My classroom is not a quiet, orderly place.
Students are constantly moving, thinking, talking, reading and writing.
I do my best to help my students find success.



March 11, 2012

A Visit to the Farm - SOLC #11

Join the Slice of Life Writing Challenge at 

I'm lucky to have a historical farm across the road from my neighborhood. I've always enjoyed the programs run by the park district, as well as just having a quiet place to wander around.  After my morning walk around the neighborhood (hooray - 3rd week in a row!), my 13-year-old daughter A expressed interest in walking over to the farm to see the animals. Even though my knees screamed, "No!" in response to another walk, I took advantage of a positive interaction with my teenager, and I agreed to go.

We started by visiting the chicken area. Roosters, hens and some caramel-white ducks were waddling, clucking or attempting to sleep. We had to laugh when one of the chickens hopped over the fence to waddle at our feet. I guess he thought it was feeding time. When we didn't offer any feed, he hopped over to a bench and used it to launch himself back into the pen.

A fawn and white runner duck
Next we visited the cows and steer (yes, I recently learned that only the girls are cows). Our favorite steer, Otto, was sleeping on his side in the mud. My daughter was vey concerned that something was wrong with him - we've never seen any cow sleep on its side. Of course, as our concern grew, he moved back to a traditional resting position. We felt better that the steer we had met years ago, when he was a mere three months old, now looked fine.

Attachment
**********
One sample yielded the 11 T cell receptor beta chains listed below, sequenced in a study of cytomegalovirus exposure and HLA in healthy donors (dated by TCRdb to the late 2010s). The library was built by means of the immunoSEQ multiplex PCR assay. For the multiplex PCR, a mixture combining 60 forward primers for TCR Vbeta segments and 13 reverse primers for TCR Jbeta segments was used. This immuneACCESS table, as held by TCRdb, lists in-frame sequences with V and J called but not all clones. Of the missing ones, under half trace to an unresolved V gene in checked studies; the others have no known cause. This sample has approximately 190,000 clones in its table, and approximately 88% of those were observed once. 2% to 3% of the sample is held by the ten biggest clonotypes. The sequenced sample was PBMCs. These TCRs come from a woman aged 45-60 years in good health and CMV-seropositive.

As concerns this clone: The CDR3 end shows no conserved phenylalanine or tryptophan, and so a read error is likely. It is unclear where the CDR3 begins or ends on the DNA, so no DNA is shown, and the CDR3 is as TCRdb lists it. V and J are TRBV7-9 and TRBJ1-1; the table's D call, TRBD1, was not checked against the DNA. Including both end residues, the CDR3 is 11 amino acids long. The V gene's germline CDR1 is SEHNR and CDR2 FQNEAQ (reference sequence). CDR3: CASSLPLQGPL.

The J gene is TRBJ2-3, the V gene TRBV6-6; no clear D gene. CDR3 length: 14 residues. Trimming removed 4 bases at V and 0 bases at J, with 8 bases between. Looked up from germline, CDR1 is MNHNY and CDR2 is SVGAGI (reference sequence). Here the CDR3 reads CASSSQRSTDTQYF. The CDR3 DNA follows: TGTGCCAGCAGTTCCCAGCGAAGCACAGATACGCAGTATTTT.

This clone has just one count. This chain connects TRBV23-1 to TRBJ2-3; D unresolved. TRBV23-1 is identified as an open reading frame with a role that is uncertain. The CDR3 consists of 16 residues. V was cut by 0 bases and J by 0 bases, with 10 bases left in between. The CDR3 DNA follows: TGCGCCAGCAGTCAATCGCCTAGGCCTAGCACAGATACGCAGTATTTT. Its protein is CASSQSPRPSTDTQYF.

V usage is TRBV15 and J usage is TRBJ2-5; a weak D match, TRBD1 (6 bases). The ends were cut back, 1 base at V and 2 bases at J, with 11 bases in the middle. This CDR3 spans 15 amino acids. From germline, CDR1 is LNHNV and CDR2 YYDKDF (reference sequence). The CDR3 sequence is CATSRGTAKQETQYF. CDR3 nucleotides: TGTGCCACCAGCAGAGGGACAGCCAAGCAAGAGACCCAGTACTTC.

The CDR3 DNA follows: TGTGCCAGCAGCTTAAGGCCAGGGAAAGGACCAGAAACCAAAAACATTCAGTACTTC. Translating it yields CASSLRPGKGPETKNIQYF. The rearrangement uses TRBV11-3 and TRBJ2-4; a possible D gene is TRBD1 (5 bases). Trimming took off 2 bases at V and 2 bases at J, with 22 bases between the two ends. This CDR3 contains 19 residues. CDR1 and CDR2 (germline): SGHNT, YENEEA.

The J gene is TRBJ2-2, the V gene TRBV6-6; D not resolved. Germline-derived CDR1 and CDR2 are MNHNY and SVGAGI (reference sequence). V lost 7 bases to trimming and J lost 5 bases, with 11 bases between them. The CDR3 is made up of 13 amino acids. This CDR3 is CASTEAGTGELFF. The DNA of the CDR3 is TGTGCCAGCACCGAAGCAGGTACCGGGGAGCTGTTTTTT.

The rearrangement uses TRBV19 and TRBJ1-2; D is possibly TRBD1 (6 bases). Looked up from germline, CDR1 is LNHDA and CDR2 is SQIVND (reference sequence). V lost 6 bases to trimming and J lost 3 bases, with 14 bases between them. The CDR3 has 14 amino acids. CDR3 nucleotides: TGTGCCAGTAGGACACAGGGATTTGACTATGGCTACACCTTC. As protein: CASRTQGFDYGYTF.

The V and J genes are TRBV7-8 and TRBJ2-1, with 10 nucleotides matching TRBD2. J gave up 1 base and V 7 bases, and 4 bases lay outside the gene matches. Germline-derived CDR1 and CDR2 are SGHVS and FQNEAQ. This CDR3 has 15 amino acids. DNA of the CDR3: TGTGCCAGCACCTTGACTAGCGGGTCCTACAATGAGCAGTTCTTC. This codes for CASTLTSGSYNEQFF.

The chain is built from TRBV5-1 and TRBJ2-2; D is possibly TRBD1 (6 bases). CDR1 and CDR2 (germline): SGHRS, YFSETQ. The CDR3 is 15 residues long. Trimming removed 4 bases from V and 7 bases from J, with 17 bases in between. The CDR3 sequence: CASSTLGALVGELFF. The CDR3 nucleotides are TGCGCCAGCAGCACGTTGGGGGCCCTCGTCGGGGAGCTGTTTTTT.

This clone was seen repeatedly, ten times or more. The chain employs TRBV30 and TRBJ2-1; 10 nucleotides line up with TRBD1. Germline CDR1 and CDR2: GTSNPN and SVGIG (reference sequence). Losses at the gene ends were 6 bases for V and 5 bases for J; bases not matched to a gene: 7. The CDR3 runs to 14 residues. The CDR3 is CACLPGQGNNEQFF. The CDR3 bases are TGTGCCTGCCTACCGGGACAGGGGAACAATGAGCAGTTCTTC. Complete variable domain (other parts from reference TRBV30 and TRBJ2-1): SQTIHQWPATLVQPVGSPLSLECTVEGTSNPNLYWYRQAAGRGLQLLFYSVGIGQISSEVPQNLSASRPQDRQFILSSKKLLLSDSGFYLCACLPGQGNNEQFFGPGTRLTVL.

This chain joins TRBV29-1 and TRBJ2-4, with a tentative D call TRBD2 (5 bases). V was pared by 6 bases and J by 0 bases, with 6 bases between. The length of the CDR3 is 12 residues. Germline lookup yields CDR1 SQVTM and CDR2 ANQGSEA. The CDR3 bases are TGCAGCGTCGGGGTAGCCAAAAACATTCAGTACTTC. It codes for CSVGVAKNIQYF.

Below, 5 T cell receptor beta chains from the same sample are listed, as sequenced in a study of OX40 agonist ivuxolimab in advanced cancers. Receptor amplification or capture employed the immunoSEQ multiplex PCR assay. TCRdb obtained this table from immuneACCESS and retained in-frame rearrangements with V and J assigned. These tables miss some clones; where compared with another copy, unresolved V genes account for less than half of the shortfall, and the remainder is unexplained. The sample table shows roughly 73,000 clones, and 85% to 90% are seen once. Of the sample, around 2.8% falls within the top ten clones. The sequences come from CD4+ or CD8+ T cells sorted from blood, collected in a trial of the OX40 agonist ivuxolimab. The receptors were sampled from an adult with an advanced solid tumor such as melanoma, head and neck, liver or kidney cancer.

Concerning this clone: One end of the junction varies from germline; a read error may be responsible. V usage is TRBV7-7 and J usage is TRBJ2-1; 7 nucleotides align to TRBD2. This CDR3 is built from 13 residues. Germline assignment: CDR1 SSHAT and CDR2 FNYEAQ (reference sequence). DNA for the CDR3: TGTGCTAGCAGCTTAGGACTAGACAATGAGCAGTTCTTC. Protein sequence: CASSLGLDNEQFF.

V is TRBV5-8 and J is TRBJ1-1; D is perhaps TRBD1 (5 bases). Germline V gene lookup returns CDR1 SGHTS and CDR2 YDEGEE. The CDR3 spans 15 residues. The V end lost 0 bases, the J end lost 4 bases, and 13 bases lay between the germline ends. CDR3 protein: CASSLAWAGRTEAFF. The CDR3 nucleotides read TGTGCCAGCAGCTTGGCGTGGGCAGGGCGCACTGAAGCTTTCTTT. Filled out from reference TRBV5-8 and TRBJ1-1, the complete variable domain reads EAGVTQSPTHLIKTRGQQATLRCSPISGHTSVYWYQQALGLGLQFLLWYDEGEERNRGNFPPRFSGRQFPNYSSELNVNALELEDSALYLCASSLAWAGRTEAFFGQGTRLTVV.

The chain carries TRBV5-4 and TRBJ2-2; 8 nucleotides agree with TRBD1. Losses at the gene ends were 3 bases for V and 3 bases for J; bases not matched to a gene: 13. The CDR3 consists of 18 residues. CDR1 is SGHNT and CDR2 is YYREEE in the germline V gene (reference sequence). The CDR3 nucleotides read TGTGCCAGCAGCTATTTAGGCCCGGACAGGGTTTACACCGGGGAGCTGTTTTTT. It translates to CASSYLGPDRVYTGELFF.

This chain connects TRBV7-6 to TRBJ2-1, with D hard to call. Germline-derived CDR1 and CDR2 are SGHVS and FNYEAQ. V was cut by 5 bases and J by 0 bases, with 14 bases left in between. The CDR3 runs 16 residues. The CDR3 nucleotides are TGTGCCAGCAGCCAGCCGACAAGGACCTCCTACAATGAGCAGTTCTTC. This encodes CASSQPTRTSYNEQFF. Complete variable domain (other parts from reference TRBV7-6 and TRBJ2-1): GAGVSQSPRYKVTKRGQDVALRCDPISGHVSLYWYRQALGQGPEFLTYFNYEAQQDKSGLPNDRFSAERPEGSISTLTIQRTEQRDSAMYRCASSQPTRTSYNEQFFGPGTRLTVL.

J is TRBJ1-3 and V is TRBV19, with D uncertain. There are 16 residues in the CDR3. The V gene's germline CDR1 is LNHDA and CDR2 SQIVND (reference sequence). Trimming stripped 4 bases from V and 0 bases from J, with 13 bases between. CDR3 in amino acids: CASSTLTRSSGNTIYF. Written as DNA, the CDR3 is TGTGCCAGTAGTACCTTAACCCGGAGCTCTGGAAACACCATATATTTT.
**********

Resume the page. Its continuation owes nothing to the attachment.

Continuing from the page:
Finally we walked to the far side of the barn and stood at the fence across from the draft horses' stall. A made kissing noises and called sweetly to the horses. One popped his head out, then walked right out the door and over to the fence, nudging her shirt with his runny nose.

"Aha!" A exclaimed, "I'm a horse whisperer!" As she pet the horse's nose, a large family with small children approached. The horse saw them coming and backed up away from the fence. His fellow draft horse came out of the barn, but neither put their heads over the fence.

We returned home with smiles on our faces. We laughed about the horse, sharing the story with my husband and A's older sister. I'm glad I took the time to visit the farm.

3 comments:

  1. Time with family is so important, especially listening to a teenager. Your details made me feel like I was talking the walk with you. Special day!

    ReplyDelete
  2. Good for you, taking advantage of time with A. Those teenager times become fewer and farther between, the older they get. It seems like you know how to treasure them!

    ReplyDelete
  3. What a wonderful way to spend a delightful spring day and enjoying time with your daughter. Thanks for sharing.

    ReplyDelete